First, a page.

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Look it up in the ‘Cape Breton dictionary’

Justine Williamson, left, and Greg Vardy can tell you all about Cape Bretonisms.
Justine Williamson, left, and Greg Vardy can tell you all about Cape Bretonisms. - Submitted

Cape Breton duo’s new video explains various Cape Breton terms

SYDNEY, N.S. - If the mere idea of having a scoff while playing meat darts makes you want to have a conniption fit, the latest comedy video from Justine Williamson and Greg Vardy should leave you roarin.’

And if that last sentence made no sense whatsoever, there’s a good chance you’re not from here anyway.

Vardy and Williamson are the duo behind the latest viral video, “The Cape Breton Dictionary.” They are better known around here as the comedy team of Tracy and Martina, the overly made-up ladies who are just a little too down to earth.

This production sees Vardy and Williamson dropping their Tracy and Martina personas in favour of using themselves and other Cape Bretoners, including MP Rodger Cuzner, to explain what various Cape Breton phrases and words really mean.

“Cape Breton has such a unique dialect that we thought it would be funny to showcase it in a video format,” said Williamson. “The video itself took maybe half a day to shoot and about a week trying to come up with phrases and terms and who we wanted to cast in a video.”

The video has already garnered more than 850,000 views since it was posted online on Nov. 8. Williamson says they had no idea just how popular the video would be.

“(This is) the first time Greg and I have done anything just as us and not in character so we didn’t really know the reach that it would have,” said Williamson. “We didn’t know the kind of impact this video would have. It is scary.

“When you’re in character, it’s more comfortable for me and Greg — it sounds weird but we don’t have to be judged as us so it was a little different but I think it also was important for that style of video to just be us because we didn’t want to distract from the subject itself.”

And what a subject it is. The two examine the meanings of various popular sayings, some of which are well known like pogey and ice clampers and some that might be less familiar to you such as using puck as a verb instead of a noun and the true meaning of a combination pizza.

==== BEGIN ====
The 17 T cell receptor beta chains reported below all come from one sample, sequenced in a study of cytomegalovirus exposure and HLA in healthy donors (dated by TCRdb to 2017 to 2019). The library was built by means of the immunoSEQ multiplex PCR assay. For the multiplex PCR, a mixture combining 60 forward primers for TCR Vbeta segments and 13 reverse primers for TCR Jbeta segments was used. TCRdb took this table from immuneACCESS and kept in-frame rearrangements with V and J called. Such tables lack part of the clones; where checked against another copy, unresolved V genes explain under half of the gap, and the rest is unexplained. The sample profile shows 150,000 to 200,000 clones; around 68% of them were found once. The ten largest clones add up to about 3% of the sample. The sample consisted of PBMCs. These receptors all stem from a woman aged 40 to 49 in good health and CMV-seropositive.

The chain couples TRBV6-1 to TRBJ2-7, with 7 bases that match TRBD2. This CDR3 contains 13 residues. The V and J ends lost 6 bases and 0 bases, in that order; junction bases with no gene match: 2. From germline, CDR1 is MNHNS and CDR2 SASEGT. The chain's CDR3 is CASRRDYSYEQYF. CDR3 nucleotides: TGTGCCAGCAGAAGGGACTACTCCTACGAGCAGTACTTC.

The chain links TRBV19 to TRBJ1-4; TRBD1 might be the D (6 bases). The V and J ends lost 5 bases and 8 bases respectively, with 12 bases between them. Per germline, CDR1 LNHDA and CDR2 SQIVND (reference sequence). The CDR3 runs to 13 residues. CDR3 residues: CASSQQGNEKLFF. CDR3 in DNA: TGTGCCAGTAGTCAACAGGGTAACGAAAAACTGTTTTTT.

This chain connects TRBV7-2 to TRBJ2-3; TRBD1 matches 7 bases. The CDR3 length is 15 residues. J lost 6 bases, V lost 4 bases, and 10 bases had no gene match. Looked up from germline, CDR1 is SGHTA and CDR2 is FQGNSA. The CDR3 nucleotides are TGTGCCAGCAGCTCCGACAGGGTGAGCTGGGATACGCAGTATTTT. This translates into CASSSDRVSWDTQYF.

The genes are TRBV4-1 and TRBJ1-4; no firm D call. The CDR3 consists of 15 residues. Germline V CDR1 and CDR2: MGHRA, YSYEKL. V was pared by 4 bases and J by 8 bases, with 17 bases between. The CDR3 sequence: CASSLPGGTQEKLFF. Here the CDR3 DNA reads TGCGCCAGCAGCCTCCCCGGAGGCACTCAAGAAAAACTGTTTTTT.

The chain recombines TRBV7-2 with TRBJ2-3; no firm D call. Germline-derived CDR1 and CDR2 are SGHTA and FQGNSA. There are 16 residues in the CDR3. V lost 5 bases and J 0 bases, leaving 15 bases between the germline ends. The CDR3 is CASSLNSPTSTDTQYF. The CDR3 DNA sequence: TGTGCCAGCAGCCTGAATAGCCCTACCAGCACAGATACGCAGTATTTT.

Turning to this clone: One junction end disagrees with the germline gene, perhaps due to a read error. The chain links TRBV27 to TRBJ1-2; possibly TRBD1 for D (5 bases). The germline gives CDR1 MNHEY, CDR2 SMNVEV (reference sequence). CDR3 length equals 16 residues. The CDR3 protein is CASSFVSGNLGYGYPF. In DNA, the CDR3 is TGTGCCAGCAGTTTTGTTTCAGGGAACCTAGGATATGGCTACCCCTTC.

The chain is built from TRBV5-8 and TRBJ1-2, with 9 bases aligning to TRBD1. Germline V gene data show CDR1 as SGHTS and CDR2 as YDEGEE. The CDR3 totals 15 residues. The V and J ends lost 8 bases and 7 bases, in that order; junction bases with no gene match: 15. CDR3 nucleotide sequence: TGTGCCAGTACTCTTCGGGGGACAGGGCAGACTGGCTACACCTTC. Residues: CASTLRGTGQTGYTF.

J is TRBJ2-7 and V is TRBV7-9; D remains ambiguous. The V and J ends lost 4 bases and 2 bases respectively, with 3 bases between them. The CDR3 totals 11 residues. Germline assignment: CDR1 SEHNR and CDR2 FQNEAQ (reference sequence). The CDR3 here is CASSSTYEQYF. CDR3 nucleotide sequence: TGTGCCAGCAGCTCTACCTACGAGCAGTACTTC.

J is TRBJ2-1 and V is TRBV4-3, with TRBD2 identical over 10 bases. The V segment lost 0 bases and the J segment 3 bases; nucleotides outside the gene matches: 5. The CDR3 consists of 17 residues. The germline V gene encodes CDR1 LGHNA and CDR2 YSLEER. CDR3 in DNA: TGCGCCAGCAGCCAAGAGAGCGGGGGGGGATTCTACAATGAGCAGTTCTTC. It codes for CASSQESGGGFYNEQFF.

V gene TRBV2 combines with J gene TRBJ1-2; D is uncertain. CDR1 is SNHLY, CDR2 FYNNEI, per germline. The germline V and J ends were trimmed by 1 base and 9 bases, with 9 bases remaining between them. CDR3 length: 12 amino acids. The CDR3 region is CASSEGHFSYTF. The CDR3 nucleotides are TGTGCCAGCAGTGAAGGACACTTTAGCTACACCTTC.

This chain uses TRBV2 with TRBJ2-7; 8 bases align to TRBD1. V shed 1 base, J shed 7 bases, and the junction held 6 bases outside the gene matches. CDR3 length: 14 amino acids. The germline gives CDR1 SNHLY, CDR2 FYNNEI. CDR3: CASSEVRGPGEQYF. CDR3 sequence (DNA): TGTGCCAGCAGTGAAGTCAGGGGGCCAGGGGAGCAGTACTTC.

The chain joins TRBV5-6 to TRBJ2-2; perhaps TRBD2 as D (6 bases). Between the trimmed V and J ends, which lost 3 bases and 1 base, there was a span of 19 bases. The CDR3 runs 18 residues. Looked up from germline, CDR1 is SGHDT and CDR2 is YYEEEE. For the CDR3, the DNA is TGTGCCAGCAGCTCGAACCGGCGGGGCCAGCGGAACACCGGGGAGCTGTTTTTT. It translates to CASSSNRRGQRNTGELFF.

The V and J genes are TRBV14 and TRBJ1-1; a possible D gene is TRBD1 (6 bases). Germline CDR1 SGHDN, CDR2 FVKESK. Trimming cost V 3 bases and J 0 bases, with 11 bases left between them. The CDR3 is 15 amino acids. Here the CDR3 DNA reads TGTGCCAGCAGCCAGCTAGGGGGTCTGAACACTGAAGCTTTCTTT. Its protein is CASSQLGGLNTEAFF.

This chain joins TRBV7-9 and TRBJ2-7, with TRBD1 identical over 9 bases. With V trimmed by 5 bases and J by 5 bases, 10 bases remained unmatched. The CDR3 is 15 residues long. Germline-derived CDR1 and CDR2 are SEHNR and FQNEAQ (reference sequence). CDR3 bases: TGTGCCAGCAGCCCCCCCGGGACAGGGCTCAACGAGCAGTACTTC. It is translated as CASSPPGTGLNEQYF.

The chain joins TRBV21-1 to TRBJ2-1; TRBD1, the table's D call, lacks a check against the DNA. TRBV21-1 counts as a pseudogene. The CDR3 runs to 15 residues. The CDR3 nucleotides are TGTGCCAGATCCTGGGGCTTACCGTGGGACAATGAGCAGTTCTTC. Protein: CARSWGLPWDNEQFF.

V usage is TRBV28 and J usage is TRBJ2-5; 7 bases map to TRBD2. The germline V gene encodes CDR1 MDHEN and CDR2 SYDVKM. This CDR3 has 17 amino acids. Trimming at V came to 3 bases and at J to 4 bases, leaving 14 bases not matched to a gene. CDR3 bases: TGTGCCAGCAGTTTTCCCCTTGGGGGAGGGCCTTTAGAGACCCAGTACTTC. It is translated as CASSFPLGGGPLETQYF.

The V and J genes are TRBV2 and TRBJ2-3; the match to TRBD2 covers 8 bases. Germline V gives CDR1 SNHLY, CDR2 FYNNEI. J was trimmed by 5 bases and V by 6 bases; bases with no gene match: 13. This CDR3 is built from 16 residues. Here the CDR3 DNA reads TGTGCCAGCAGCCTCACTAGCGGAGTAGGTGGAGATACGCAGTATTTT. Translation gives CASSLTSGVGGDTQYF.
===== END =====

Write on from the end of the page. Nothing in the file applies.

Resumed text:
Although Williamson and Vardy have had video viewerships of up to 300,000 in the past as Tracy and Martina, the success of the “Cape Breton Dictionary” is proving to be much bigger than that, says Williamson.

“The amount of views has been the biggest surprise — we’ve never had a video that’s almost reached a million. The highest we’ve ever had in the past was maybe 300,000. So this is like abnormally high. I’d be interested to see where the views are coming from. Maybe it’s just 800,000 Cape Bretoners spread out across Canada.”

For their past five videos, Vardy and Williamson have been working with CBC comedy and they’re planning on more projects including a look at Cape Breton becoming Canada’s 11th province. Williamson says there will also be a second video on more Cape Breton language terms.

As Tracy and Martina, they will be hosting at the second annual Cape Breton Beerfest on Dec. 2 at the Joan Harriss Cruise Pavilion.


• ROARIN’ – To laugh uproariously.

• MEAT DARTS – Legendary sport where people throw darts to win various cuts of meat. Winners can then have a …

• SCOFF – A good meal

• POGEY – You have to ask?

• ICE CLAMPERS – Thick chunks of ice in the harbour which some ill-advisedly walk or play on.

• COMBINATION PIZZA – Oh, come on now, you really don’t know? Apparently some in other parts of Canada don’t understand that this popular form of sustenance contains peppers, mushrooms, pepperoni and cheese.

RELATED: For a more academic dictionary:  The Dictionary of Cape Breton English is finally ready

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